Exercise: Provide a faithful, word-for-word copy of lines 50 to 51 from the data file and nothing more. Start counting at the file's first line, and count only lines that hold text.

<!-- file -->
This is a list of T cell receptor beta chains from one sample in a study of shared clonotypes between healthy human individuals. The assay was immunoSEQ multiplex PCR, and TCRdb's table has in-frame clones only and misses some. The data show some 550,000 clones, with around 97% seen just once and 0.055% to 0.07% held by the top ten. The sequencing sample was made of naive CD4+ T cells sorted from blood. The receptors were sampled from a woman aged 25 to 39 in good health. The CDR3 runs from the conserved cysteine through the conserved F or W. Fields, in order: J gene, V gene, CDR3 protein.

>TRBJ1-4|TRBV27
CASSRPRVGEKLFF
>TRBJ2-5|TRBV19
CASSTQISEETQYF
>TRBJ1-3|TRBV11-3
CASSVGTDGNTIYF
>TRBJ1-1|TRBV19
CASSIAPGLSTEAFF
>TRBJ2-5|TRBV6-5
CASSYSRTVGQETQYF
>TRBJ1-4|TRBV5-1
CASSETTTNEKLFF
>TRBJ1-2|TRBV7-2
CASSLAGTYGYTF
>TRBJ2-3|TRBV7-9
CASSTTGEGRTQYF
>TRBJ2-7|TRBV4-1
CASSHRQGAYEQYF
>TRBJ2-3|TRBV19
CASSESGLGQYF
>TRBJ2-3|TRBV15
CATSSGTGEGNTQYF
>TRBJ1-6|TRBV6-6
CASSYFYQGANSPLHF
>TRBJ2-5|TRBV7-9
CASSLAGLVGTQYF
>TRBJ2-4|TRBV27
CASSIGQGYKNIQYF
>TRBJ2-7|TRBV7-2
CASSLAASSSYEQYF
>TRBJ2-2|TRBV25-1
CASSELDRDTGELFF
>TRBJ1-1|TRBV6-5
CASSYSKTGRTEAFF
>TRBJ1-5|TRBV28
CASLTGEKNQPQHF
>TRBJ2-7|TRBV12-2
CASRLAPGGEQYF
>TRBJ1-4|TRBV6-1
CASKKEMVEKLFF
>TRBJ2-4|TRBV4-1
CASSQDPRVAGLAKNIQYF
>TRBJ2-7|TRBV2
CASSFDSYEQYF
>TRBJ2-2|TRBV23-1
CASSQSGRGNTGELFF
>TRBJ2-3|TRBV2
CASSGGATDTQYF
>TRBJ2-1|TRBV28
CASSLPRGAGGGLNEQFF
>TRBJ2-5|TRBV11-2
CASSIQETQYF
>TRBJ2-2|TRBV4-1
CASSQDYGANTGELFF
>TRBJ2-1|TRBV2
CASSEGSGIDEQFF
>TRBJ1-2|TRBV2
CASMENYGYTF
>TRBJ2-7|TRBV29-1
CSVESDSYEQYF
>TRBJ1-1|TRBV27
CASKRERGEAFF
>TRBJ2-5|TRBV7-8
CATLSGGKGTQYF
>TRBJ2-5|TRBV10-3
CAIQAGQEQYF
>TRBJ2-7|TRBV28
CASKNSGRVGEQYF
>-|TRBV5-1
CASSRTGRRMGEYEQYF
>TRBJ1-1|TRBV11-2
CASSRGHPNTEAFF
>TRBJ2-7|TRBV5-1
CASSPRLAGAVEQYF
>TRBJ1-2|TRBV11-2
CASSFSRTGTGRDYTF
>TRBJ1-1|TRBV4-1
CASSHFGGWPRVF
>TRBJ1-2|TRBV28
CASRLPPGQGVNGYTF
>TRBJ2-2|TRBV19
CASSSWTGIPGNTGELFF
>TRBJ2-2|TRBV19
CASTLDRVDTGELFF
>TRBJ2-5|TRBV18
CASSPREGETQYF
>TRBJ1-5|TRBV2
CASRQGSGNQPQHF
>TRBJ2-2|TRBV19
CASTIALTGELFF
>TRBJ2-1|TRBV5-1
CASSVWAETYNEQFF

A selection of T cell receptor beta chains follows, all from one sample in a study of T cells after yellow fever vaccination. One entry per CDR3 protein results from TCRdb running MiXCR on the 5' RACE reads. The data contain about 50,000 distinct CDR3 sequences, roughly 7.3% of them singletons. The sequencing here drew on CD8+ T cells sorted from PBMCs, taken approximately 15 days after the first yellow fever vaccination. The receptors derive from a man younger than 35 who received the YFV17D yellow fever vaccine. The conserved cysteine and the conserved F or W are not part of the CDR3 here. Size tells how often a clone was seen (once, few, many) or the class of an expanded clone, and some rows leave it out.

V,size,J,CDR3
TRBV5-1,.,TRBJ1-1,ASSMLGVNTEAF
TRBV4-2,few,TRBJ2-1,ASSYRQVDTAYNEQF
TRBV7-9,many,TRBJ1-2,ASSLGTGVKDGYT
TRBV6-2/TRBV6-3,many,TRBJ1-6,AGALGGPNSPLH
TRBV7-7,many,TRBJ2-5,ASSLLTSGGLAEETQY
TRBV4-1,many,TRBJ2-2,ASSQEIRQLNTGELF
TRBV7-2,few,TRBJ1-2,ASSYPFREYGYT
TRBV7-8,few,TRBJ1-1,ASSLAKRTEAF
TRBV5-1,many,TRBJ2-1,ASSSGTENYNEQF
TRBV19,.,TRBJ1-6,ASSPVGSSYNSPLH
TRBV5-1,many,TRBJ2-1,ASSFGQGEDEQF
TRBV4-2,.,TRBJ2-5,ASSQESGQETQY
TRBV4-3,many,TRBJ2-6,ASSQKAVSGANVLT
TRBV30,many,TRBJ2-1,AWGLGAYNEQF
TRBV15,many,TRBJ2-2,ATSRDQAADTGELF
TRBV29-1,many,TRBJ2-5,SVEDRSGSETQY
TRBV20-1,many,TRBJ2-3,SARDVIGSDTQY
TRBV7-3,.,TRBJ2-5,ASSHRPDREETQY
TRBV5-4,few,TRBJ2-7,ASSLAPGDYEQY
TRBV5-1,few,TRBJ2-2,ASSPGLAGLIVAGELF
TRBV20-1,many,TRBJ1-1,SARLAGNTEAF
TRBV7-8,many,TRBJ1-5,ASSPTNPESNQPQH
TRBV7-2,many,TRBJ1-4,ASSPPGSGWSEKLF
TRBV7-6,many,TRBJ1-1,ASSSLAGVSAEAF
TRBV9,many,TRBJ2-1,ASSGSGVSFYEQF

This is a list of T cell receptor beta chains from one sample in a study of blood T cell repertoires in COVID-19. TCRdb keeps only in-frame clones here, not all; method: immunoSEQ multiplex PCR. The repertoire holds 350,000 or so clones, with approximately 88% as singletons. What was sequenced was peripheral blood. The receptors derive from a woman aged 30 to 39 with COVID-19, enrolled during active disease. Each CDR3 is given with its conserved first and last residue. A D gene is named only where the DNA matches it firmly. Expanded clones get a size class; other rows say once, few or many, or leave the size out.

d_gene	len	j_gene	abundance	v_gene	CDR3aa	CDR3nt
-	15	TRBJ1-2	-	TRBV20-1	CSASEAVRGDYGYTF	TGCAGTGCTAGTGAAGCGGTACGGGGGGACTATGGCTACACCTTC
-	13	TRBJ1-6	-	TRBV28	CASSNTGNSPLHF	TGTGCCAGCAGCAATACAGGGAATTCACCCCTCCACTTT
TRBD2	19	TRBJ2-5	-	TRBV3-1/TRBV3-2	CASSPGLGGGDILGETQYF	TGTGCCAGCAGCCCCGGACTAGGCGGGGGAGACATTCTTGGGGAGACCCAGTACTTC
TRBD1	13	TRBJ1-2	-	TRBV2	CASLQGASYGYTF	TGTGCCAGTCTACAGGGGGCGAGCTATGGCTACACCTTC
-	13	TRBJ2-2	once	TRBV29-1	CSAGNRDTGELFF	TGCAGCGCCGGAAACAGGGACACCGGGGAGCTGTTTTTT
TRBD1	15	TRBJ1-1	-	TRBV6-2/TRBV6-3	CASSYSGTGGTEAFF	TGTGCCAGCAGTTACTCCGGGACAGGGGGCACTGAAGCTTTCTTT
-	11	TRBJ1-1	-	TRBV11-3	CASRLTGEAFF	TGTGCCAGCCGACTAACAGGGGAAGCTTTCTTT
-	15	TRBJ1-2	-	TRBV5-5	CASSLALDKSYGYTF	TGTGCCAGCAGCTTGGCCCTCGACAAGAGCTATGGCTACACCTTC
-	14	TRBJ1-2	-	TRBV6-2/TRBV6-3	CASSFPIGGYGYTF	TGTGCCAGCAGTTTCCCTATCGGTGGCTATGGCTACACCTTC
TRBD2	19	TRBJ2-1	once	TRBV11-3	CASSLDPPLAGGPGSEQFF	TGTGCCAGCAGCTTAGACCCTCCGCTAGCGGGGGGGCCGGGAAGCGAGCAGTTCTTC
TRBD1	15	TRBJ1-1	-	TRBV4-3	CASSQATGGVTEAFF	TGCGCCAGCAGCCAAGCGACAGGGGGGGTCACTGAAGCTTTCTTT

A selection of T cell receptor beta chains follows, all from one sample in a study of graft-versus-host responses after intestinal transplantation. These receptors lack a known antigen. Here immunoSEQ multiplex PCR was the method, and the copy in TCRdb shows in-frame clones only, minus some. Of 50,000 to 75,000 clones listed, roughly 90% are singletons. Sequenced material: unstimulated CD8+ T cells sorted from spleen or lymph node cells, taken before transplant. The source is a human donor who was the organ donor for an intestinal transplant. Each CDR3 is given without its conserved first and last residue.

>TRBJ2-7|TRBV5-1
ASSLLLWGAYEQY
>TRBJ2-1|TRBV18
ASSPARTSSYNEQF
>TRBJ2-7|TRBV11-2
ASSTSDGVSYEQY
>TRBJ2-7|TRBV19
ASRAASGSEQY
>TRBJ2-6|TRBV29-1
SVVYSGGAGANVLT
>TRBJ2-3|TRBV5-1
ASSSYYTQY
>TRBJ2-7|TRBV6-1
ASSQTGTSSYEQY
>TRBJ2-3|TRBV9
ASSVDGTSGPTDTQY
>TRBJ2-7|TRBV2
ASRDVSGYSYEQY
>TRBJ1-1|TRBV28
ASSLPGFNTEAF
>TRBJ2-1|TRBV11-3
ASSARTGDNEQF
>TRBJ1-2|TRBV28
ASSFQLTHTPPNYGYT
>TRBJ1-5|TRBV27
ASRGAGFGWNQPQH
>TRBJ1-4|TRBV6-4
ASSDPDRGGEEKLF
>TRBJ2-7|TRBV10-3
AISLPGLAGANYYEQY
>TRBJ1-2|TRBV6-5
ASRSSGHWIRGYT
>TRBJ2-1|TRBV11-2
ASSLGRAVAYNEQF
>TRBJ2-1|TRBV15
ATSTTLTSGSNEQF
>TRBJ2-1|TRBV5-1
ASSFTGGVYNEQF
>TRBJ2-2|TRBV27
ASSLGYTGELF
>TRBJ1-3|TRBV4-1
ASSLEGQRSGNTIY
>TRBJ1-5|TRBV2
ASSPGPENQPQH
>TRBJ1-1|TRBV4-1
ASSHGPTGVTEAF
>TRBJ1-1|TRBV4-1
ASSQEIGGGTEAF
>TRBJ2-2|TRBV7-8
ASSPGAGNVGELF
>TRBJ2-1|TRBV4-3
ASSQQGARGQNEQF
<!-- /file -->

>TRBJ2-1|TRBV28
CASSLPRGAGGGLNEQFF